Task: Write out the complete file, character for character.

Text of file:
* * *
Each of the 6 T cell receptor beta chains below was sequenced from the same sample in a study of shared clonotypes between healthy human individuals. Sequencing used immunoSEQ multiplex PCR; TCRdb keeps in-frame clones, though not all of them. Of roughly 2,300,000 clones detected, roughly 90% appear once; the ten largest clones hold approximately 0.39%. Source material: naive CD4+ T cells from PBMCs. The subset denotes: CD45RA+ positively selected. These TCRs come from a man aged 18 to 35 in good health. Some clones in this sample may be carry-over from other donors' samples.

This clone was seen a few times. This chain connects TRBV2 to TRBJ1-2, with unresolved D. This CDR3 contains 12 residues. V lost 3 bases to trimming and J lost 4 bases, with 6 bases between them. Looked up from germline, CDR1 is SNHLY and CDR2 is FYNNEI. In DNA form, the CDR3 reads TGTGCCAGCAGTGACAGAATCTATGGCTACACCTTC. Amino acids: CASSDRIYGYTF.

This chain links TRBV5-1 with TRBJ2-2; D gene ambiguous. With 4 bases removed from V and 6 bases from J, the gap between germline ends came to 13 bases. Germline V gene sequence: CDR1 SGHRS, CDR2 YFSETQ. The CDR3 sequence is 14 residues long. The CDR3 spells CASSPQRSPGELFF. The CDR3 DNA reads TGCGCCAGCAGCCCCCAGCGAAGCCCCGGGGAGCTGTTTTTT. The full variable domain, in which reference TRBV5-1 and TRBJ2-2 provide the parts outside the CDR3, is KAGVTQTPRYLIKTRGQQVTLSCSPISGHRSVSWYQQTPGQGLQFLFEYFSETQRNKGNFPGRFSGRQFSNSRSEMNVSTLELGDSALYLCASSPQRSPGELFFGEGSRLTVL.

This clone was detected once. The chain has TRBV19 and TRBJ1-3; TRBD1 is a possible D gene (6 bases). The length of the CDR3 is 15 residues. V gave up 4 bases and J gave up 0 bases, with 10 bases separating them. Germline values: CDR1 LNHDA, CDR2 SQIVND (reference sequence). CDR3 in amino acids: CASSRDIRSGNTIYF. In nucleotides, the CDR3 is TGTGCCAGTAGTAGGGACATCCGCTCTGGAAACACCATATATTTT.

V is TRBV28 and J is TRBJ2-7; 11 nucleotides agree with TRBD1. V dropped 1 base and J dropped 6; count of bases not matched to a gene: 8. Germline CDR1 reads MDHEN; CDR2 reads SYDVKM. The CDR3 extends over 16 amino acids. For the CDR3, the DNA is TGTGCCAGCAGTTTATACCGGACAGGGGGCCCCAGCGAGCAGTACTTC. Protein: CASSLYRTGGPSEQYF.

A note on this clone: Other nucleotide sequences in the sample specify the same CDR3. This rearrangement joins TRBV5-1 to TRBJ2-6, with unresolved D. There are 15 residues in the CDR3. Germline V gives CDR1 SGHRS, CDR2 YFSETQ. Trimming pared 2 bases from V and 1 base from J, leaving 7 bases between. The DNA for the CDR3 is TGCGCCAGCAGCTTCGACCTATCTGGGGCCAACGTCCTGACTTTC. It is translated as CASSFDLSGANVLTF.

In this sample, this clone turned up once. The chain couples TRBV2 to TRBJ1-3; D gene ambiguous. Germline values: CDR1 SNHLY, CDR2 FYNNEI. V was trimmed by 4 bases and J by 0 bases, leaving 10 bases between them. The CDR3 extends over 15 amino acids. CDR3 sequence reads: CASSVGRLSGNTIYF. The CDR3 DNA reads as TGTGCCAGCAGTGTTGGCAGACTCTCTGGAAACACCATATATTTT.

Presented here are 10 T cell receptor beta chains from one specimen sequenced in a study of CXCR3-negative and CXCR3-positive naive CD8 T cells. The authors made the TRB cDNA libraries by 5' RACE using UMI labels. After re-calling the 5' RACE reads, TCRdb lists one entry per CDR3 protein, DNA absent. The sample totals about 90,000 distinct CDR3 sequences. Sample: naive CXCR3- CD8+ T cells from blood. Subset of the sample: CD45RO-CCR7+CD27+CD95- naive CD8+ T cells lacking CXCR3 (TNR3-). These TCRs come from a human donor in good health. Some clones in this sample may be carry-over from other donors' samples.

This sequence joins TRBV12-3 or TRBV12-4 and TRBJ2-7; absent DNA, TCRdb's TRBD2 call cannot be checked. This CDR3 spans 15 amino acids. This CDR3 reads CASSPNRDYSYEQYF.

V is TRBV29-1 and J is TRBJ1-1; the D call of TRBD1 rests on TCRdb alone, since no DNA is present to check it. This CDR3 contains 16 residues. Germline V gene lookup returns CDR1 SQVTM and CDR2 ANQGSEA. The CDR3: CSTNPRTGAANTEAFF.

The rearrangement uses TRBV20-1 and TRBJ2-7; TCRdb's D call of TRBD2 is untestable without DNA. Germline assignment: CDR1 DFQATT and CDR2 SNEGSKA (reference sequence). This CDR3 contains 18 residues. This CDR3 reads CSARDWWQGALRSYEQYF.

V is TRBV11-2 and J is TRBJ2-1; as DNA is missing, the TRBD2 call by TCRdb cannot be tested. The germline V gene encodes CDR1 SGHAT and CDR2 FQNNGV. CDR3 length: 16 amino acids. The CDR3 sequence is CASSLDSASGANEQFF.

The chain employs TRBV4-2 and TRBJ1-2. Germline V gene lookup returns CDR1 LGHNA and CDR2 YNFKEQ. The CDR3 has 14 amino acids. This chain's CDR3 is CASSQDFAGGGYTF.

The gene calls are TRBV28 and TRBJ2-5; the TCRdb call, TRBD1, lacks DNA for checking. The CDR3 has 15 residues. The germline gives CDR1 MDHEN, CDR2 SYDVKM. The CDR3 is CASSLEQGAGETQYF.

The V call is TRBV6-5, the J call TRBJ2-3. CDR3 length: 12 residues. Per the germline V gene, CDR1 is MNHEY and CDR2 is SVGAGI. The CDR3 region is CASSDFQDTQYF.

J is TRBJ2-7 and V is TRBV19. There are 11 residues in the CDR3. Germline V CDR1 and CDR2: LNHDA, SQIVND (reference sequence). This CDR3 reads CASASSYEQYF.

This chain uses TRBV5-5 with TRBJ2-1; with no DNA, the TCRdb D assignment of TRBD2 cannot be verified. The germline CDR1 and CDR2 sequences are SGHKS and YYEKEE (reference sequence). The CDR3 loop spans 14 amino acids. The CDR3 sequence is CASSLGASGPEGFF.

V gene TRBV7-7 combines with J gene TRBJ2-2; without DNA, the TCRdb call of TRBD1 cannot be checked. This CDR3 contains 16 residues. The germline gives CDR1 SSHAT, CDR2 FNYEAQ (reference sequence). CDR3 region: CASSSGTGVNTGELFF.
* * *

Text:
Each of the 6 T cell receptor beta chains below was sequenced from the same sample in a study of shared clonotypes between healthy human individuals. Sequencing used immunoSEQ multiplex PCR; TCRdb keeps in-frame clones, though not all of them. Of roughly 2,300,000 clones detected, roughly 90% appear once; the ten largest clones hold approximately 0.39%. Source material: naive CD4+ T cells from PBMCs. The subset denotes: CD45RA+ positively selected. These TCRs come from a man aged 18 to 35 in good health. Some clones in this sample may be carry-over from other donors' samples.

This clone was seen a few times. This chain connects TRBV2 to TRBJ1-2, with unresolved D. This CDR3 contains 12 residues. V lost 3 bases to trimming and J lost 4 bases, with 6 bases between them. Looked up from germline, CDR1 is SNHLY and CDR2 is FYNNEI. In DNA form, the CDR3 reads TGTGCCAGCAGTGACAGAATCTATGGCTACACCTTC. Amino acids: CASSDRIYGYTF.

This chain links TRBV5-1 with TRBJ2-2; D gene ambiguous. With 4 bases removed from V and 6 bases from J, the gap between germline ends came to 13 bases. Germline V gene sequence: CDR1 SGHRS, CDR2 YFSETQ. The CDR3 sequence is 14 residues long. The CDR3 spells CASSPQRSPGELFF. The CDR3 DNA reads TGCGCCAGCAGCCCCCAGCGAAGCCCCGGGGAGCTGTTTTTT. The full variable domain, in which reference TRBV5-1 and TRBJ2-2 provide the parts outside the CDR3, is KAGVTQTPRYLIKTRGQQVTLSCSPISGHRSVSWYQQTPGQGLQFLFEYFSETQRNKGNFPGRFSGRQFSNSRSEMNVSTLELGDSALYLCASSPQRSPGELFFGEGSRLTVL.

This clone was detected once. The chain has TRBV19 and TRBJ1-3; TRBD1 is a possible D gene (6 bases). The length of the CDR3 is 15 residues. V gave up 4 bases and J gave up 0 bases, with 10 bases separating them. Germline values: CDR1 LNHDA, CDR2 SQIVND (reference sequence). CDR3 in amino acids: CASSRDIRSGNTIYF. In nucleotides, the CDR3 is TGTGCCAGTAGTAGGGACATCCGCTCTGGAAACACCATATATTTT.

V is TRBV28 and J is TRBJ2-7; 11 nucleotides agree with TRBD1. V dropped 1 base and J dropped 6; count of bases not matched to a gene: 8. Germline CDR1 reads MDHEN; CDR2 reads SYDVKM. The CDR3 extends over 16 amino acids. For the CDR3, the DNA is TGTGCCAGCAGTTTATACCGGACAGGGGGCCCCAGCGAGCAGTACTTC. Protein: CASSLYRTGGPSEQYF.

A note on this clone: Other nucleotide sequences in the sample specify the same CDR3. This rearrangement joins TRBV5-1 to TRBJ2-6, with unresolved D. There are 15 residues in the CDR3. Germline V gives CDR1 SGHRS, CDR2 YFSETQ. Trimming pared 2 bases from V and 1 base from J, leaving 7 bases between. The DNA for the CDR3 is TGCGCCAGCAGCTTCGACCTATCTGGGGCCAACGTCCTGACTTTC. It is translated as CASSFDLSGANVLTF.

In this sample, this clone turned up once. The chain couples TRBV2 to TRBJ1-3; D gene ambiguous. Germline values: CDR1 SNHLY, CDR2 FYNNEI. V was trimmed by 4 bases and J by 0 bases, leaving 10 bases between them. The CDR3 extends over 15 amino acids. CDR3 sequence reads: CASSVGRLSGNTIYF. The CDR3 DNA reads as TGTGCCAGCAGTGTTGGCAGACTCTCTGGAAACACCATATATTTT.

Presented here are 10 T cell receptor beta chains from one specimen sequenced in a study of CXCR3-negative and CXCR3-positive naive CD8 T cells. The authors made the TRB cDNA libraries by 5' RACE using UMI labels. After re-calling the 5' RACE reads, TCRdb lists one entry per CDR3 protein, DNA absent. The sample totals about 90,000 distinct CDR3 sequences. Sample: naive CXCR3- CD8+ T cells from blood. Subset of the sample: CD45RO-CCR7+CD27+CD95- naive CD8+ T cells lacking CXCR3 (TNR3-). These TCRs come from a human donor in good health. Some clones in this sample may be carry-over from other donors' samples.

This sequence joins TRBV12-3 or TRBV12-4 and TRBJ2-7; absent DNA, TCRdb's TRBD2 call cannot be checked. This CDR3 spans 15 amino acids. This CDR3 reads CASSPNRDYSYEQYF.

V is TRBV29-1 and J is TRBJ1-1; the D call of TRBD1 rests on TCRdb alone, since no DNA is present to check it. This CDR3 contains 16 residues. Germline V gene lookup returns CDR1 SQVTM and CDR2 ANQGSEA. The CDR3: CSTNPRTGAANTEAFF.

The rearrangement uses TRBV20-1 and TRBJ2-7; TCRdb's D call of TRBD2 is untestable without DNA. Germline assignment: CDR1 DFQATT and CDR2 SNEGSKA (reference sequence). This CDR3 contains 18 residues. This CDR3 reads CSARDWWQGALRSYEQYF.

V is TRBV11-2 and J is TRBJ2-1; as DNA is missing, the TRBD2 call by TCRdb cannot be tested. The germline V gene encodes CDR1 SGHAT and CDR2 FQNNGV. CDR3 length: 16 amino acids. The CDR3 sequence is CASSLDSASGANEQFF.

The chain employs TRBV4-2 and TRBJ1-2. Germline V gene lookup returns CDR1 LGHNA and CDR2 YNFKEQ. The CDR3 has 14 amino acids. This chain's CDR3 is CASSQDFAGGGYTF.

The gene calls are TRBV28 and TRBJ2-5; the TCRdb call, TRBD1, lacks DNA for checking. The CDR3 has 15 residues. The germline gives CDR1 MDHEN, CDR2 SYDVKM. The CDR3 is CASSLEQGAGETQYF.

The V call is TRBV6-5, the J call TRBJ2-3. CDR3 length: 12 residues. Per the germline V gene, CDR1 is MNHEY and CDR2 is SVGAGI. The CDR3 region is CASSDFQDTQYF.

J is TRBJ2-7 and V is TRBV19. There are 11 residues in the CDR3. Germline V CDR1 and CDR2: LNHDA, SQIVND (reference sequence). This CDR3 reads CASASSYEQYF.

This chain uses TRBV5-5 with TRBJ2-1; with no DNA, the TCRdb D assignment of TRBD2 cannot be verified. The germline CDR1 and CDR2 sequences are SGHKS and YYEKEE (reference sequence). The CDR3 loop spans 14 amino acids. The CDR3 sequence is CASSLGASGPEGFF.

V gene TRBV7-7 combines with J gene TRBJ2-2; without DNA, the TCRdb call of TRBD1 cannot be checked. This CDR3 contains 16 residues. The germline gives CDR1 SSHAT, CDR2 FNYEAQ (reference sequence). CDR3 region: CASSSGTGVNTGELFF.